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Jon Healey on Hollywood's love-hate relationship with technology.

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Film Fresh does Divx

April 11, 2007 |  6:03 pm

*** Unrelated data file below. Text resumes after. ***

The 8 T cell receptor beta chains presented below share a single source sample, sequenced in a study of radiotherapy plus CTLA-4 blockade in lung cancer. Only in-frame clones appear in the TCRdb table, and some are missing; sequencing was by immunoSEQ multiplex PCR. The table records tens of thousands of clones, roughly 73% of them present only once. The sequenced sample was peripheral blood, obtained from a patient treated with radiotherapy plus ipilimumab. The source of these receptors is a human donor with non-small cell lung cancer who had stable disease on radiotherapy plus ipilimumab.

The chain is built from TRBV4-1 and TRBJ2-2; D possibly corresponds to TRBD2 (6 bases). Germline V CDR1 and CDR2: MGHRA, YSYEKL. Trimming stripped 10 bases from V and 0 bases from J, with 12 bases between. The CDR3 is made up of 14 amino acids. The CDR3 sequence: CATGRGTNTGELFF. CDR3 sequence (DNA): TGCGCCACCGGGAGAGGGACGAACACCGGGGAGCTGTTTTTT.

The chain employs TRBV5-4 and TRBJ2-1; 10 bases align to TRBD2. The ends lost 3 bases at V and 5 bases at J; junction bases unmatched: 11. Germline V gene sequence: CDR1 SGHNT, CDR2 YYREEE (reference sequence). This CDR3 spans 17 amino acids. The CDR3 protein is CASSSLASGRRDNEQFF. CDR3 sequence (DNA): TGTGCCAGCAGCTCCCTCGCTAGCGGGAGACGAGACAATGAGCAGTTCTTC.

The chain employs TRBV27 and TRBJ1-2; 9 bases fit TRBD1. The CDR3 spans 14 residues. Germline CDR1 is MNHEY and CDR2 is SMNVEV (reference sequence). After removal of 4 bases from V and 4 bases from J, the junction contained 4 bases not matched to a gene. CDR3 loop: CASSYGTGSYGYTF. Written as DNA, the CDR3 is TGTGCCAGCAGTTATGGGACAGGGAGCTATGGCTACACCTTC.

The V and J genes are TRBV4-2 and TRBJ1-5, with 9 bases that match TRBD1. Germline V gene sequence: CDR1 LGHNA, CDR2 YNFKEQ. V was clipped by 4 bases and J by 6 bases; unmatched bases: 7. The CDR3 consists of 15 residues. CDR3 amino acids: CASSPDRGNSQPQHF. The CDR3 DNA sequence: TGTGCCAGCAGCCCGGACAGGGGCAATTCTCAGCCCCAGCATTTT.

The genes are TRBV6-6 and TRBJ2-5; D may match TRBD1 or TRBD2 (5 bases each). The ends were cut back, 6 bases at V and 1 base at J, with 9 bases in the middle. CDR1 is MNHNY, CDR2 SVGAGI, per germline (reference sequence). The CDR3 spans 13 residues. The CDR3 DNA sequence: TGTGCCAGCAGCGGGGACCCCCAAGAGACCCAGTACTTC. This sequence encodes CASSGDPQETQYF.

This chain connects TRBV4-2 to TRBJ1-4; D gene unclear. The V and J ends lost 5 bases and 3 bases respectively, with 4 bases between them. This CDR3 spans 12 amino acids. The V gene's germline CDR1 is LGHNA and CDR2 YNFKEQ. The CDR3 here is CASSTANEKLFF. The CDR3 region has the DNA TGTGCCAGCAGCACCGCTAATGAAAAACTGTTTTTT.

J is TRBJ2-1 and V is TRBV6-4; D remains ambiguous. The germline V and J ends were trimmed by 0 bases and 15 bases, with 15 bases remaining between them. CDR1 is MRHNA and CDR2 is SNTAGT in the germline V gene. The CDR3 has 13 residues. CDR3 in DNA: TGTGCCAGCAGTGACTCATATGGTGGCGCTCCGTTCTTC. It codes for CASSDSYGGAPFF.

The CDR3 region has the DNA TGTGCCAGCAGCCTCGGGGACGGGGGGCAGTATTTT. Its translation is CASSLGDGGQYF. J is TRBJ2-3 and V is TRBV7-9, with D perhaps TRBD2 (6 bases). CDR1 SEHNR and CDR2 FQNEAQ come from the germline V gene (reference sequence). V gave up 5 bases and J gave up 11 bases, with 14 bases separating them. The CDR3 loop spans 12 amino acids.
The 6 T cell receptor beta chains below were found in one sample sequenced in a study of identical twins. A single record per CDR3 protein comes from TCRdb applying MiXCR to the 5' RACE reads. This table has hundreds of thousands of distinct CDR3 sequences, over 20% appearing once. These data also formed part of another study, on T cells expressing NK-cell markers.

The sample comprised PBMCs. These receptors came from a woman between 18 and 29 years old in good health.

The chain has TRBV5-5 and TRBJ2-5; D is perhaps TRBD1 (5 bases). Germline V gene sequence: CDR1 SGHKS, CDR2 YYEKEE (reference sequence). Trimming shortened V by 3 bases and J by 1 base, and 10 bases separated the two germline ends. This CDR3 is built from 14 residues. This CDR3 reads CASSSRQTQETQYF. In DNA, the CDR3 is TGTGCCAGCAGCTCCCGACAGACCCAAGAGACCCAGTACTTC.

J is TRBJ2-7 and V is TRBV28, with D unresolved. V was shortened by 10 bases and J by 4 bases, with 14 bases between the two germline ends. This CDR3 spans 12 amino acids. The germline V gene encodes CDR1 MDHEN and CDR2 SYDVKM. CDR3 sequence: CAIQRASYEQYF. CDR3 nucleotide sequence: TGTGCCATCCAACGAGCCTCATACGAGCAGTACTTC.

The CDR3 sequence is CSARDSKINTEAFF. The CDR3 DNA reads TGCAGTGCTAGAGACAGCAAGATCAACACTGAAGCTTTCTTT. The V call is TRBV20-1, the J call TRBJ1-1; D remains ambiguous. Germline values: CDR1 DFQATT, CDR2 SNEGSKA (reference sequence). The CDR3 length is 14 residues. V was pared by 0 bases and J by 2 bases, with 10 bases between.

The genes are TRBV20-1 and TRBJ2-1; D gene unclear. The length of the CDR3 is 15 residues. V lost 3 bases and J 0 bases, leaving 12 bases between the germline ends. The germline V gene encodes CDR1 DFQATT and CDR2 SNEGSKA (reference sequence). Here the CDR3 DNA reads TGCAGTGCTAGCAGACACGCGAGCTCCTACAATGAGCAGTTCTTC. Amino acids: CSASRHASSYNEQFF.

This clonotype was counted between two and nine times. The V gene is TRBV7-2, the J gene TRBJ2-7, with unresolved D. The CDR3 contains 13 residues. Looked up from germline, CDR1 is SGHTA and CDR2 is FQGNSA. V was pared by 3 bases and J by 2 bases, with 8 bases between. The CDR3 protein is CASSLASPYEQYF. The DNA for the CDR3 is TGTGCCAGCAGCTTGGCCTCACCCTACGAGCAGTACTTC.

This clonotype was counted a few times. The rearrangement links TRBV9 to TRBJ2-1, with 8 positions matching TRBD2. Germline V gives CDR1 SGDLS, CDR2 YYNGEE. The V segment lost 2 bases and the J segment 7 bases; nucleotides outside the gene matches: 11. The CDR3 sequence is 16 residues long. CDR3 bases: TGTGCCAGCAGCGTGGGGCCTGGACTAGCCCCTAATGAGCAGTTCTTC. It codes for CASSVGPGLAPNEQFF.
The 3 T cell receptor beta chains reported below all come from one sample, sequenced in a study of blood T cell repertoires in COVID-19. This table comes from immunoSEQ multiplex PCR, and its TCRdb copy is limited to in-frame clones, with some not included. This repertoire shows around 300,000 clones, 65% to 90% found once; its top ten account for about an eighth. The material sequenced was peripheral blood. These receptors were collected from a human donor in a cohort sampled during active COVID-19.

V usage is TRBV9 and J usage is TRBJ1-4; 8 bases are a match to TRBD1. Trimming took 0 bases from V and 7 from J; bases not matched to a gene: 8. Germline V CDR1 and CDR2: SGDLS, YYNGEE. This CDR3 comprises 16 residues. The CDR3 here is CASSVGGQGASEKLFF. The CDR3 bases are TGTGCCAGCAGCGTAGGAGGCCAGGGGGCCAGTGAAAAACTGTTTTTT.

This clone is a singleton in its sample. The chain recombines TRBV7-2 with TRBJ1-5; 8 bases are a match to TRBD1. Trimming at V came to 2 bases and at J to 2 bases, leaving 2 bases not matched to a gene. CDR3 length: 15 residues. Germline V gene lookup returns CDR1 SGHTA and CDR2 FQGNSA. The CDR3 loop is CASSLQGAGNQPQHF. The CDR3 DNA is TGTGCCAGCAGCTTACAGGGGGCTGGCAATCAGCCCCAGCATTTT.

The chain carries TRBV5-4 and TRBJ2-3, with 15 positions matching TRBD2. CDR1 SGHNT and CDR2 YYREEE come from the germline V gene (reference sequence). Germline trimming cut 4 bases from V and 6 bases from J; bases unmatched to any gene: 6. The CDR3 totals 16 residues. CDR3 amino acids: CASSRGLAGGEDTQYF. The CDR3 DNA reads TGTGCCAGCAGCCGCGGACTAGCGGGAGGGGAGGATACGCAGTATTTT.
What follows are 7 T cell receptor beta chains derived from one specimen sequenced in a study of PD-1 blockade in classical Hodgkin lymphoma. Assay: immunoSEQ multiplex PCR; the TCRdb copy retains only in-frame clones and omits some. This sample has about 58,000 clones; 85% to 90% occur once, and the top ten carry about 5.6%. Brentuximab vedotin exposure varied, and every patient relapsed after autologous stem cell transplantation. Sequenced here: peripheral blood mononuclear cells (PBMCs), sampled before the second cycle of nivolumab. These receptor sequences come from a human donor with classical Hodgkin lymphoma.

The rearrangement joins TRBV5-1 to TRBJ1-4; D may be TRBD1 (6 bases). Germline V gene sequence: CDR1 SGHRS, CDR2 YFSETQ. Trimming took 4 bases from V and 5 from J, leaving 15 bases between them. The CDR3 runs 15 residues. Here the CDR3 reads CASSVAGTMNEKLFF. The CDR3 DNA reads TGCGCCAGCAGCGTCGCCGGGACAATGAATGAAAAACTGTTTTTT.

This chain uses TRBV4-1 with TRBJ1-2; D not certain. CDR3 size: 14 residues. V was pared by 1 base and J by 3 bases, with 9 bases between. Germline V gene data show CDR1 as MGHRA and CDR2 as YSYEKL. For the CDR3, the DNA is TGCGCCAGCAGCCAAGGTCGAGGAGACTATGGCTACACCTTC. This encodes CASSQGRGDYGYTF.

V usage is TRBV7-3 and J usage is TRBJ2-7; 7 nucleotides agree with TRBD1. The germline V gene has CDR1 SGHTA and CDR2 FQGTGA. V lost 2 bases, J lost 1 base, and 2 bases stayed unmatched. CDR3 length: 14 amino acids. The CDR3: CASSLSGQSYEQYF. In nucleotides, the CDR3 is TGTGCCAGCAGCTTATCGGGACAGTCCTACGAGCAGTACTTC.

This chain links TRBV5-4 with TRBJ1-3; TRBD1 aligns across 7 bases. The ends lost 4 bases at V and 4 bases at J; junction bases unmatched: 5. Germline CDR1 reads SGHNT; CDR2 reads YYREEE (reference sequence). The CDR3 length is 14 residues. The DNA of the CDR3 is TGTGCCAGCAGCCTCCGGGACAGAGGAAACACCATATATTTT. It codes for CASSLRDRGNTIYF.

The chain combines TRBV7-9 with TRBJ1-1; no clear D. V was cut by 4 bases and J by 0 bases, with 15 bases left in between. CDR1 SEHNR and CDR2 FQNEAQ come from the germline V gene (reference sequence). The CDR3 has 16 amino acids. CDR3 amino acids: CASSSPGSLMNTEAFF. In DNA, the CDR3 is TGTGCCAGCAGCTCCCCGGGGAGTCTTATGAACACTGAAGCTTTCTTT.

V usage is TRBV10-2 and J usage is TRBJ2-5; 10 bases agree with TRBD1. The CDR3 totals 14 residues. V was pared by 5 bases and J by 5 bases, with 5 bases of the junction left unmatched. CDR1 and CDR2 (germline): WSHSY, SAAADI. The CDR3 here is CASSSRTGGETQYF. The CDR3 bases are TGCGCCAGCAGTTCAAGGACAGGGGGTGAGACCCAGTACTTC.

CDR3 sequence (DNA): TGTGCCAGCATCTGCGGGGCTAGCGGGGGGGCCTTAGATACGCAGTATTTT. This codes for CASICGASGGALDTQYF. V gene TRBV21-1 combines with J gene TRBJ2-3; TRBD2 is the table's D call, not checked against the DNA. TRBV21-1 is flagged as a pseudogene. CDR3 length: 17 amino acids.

Film_fresh_logo Film Fresh, an online DVD store that specializes in titles from around the world, alerted users today that it has begun making films available for downloading. Join the club, eh? Amazon, Netflix, Movielink, CinemaNow, MovieFlix -- the list goes on and on. But unlike many of its competitors, Film Fresh offers an easy way to watch a downloaded movie on your TV, even if the movie is just a rental. No expensive set-top box or networked game console required, just a DVD player capable of handling discs burned in the DivX format. There are tens of millions of these devices in homes today, DivX says. What a great solution! Too bad the major Hollywood studios continue to insist on far more convoluted methods that only hinder the market for legitimate downloads. DivX continues to pitch its format and rights-management technology  to the major studios, but like its competitor Nero (which mixes proprietary and standards-based approaches), it has focused its energy in recent years on putting its technology into a universe of devices and recording tools. In other words, it is building the ballpark. Now if only the studios would come out of the cornfields to play.... Yes, DivX is a top format of choice for online movie pirates, too, but that has only helped popularize DVD players and other devices that can handle DivX's format and DRM. Isn't that a good thing for Hollywood?

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